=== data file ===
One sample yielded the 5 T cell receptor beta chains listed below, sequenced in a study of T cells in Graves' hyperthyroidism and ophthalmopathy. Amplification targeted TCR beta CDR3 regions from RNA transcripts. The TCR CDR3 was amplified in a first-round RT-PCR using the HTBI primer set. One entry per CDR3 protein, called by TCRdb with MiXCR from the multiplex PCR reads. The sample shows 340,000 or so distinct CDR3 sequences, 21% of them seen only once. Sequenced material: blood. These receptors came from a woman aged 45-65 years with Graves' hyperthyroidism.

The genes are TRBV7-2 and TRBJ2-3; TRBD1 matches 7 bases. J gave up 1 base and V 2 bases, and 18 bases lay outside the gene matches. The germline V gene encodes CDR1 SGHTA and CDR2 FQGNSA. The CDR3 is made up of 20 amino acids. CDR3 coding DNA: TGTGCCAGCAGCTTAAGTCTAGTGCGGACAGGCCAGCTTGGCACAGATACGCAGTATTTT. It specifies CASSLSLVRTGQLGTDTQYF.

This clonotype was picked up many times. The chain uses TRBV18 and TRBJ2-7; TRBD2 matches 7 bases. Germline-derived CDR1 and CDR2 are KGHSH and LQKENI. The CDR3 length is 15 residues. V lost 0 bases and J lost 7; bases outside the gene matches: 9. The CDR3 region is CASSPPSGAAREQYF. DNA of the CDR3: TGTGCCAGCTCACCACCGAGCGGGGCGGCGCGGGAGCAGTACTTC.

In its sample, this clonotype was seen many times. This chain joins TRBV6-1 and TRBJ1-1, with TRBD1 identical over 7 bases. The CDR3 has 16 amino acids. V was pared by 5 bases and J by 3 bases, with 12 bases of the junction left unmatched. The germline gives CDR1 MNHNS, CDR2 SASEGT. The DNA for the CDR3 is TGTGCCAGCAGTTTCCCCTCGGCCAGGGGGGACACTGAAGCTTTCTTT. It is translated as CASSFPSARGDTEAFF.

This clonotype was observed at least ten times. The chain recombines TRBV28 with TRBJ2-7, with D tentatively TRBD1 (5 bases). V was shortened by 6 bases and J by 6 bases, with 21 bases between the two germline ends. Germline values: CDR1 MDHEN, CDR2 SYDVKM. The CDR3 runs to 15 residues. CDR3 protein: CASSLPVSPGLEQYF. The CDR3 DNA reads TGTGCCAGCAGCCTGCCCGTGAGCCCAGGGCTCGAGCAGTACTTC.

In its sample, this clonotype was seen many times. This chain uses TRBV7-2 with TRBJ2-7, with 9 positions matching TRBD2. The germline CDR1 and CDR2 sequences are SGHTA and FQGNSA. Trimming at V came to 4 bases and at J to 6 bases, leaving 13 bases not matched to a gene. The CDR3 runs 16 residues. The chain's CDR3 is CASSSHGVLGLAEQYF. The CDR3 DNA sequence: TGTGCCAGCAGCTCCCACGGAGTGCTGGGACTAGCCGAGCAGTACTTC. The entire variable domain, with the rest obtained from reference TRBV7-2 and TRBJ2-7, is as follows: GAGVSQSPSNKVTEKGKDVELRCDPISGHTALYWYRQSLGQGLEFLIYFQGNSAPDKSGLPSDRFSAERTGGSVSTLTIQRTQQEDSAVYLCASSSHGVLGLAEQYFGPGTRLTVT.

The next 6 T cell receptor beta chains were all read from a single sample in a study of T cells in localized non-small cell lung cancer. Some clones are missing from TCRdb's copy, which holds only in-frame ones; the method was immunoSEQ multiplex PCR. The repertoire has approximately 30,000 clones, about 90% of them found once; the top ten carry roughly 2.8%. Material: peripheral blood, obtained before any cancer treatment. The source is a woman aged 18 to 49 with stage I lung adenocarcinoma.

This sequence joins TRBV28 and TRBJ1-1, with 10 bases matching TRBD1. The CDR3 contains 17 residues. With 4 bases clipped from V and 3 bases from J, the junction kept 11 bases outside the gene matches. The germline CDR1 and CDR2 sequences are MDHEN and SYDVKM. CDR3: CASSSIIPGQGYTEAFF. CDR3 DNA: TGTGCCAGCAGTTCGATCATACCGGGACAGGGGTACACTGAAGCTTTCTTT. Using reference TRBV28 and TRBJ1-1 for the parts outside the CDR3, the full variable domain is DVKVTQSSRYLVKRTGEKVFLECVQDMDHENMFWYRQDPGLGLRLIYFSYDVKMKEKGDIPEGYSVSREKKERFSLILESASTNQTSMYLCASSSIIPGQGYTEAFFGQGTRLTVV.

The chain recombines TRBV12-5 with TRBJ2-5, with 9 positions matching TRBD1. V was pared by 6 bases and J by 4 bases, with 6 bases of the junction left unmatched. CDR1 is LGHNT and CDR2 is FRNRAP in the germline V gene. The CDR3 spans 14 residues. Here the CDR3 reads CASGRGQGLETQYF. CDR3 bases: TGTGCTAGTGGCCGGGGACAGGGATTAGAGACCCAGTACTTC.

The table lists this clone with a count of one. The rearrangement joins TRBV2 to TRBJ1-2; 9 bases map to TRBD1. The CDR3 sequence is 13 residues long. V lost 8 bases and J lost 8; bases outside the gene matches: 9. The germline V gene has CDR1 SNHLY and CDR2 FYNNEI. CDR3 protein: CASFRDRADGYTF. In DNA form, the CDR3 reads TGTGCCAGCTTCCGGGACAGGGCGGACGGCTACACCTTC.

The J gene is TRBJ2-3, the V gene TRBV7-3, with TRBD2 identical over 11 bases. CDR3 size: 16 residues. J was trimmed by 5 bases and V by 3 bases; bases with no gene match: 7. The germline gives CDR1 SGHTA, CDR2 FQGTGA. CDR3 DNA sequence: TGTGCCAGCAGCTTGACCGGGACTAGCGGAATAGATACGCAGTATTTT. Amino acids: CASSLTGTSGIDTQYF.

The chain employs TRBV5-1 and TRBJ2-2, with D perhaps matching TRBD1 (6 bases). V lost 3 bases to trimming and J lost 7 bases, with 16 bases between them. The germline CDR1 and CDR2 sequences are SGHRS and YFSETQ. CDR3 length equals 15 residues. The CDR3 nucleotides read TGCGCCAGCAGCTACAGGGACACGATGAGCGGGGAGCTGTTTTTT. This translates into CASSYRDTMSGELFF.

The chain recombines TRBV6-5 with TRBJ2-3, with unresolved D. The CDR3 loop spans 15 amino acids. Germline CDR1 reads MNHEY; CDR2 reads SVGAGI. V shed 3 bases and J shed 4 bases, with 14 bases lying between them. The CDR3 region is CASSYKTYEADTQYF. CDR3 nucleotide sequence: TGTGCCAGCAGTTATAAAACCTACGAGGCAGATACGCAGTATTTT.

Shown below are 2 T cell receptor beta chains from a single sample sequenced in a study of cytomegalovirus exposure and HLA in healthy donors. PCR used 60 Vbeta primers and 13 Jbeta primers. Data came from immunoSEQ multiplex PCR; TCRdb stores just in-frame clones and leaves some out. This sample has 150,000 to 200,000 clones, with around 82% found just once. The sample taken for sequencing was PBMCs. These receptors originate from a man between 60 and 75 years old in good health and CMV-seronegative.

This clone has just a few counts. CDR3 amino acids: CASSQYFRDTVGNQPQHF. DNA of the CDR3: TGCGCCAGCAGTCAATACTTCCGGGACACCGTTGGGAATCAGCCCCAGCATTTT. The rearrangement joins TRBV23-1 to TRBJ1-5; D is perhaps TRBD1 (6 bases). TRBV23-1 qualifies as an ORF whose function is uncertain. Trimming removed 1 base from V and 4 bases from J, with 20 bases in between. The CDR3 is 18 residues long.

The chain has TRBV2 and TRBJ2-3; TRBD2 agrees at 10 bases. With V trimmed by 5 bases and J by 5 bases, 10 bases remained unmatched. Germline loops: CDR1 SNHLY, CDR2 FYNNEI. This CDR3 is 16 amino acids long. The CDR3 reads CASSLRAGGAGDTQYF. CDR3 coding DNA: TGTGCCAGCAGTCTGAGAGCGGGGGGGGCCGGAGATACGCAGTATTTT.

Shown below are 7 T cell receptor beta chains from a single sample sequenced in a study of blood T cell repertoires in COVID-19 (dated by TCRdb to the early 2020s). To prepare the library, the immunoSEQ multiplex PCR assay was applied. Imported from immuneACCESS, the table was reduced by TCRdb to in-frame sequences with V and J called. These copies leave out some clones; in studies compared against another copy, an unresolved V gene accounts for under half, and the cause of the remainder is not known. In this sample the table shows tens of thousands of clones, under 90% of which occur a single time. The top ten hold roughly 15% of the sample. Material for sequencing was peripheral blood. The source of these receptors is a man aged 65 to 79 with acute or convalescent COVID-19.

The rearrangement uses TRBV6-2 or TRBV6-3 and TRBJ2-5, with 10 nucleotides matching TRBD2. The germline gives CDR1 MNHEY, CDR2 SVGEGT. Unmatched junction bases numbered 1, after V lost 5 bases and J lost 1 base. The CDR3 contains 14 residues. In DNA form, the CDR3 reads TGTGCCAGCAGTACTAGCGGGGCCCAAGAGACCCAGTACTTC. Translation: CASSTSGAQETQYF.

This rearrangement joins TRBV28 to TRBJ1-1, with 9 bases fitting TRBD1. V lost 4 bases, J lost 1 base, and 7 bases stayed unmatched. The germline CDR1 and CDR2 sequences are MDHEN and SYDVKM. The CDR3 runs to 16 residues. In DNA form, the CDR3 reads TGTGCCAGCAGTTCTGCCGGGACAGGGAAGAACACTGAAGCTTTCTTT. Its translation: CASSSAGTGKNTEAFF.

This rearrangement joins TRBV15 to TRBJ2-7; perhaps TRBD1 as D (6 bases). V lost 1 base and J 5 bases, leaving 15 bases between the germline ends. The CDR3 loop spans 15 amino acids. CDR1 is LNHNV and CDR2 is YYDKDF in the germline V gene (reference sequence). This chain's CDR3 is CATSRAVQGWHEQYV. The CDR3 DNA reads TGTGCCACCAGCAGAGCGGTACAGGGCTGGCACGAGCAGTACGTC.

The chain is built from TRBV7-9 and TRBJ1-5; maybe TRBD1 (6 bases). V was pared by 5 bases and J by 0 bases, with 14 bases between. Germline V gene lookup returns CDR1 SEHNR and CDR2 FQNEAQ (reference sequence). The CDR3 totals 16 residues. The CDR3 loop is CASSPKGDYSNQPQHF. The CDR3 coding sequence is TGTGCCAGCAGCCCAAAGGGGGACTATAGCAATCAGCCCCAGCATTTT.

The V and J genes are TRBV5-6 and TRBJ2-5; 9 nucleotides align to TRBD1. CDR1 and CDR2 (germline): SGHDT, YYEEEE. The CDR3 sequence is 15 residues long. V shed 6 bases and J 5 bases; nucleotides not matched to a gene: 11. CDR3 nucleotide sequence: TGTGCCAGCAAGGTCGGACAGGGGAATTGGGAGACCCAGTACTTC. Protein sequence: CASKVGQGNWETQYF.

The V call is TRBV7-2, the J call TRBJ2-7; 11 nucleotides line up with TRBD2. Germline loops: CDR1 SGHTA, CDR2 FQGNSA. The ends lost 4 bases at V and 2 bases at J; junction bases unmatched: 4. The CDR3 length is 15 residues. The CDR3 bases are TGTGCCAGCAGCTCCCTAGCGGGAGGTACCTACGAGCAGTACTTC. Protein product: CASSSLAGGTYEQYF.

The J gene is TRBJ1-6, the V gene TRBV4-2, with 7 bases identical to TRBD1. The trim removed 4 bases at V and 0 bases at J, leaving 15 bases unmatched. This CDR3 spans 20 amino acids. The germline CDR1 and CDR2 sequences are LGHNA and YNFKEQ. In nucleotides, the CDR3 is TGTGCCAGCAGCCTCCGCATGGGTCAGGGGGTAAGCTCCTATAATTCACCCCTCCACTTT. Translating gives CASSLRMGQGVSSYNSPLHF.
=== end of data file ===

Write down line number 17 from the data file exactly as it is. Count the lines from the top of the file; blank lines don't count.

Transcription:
Shown below are 7 T cell receptor beta chains from a single sample sequenced in a study of blood T cell repertoires in COVID-19 (dated by TCRdb to the early 2020s). To prepare the library, the immunoSEQ multiplex PCR assay was applied. Imported from immuneACCESS, the table was reduced by TCRdb to in-frame sequences with V and J called. These copies leave out some clones; in studies compared against another copy, an unresolved V gene accounts for under half, and the cause of the remainder is not known. In this sample the table shows tens of thousands of clones, under 90% of which occur a single time. The top ten hold roughly 15% of the sample. Material for sequencing was peripheral blood. The source of these receptors is a man aged 65 to 79 with acute or convalescent COVID-19.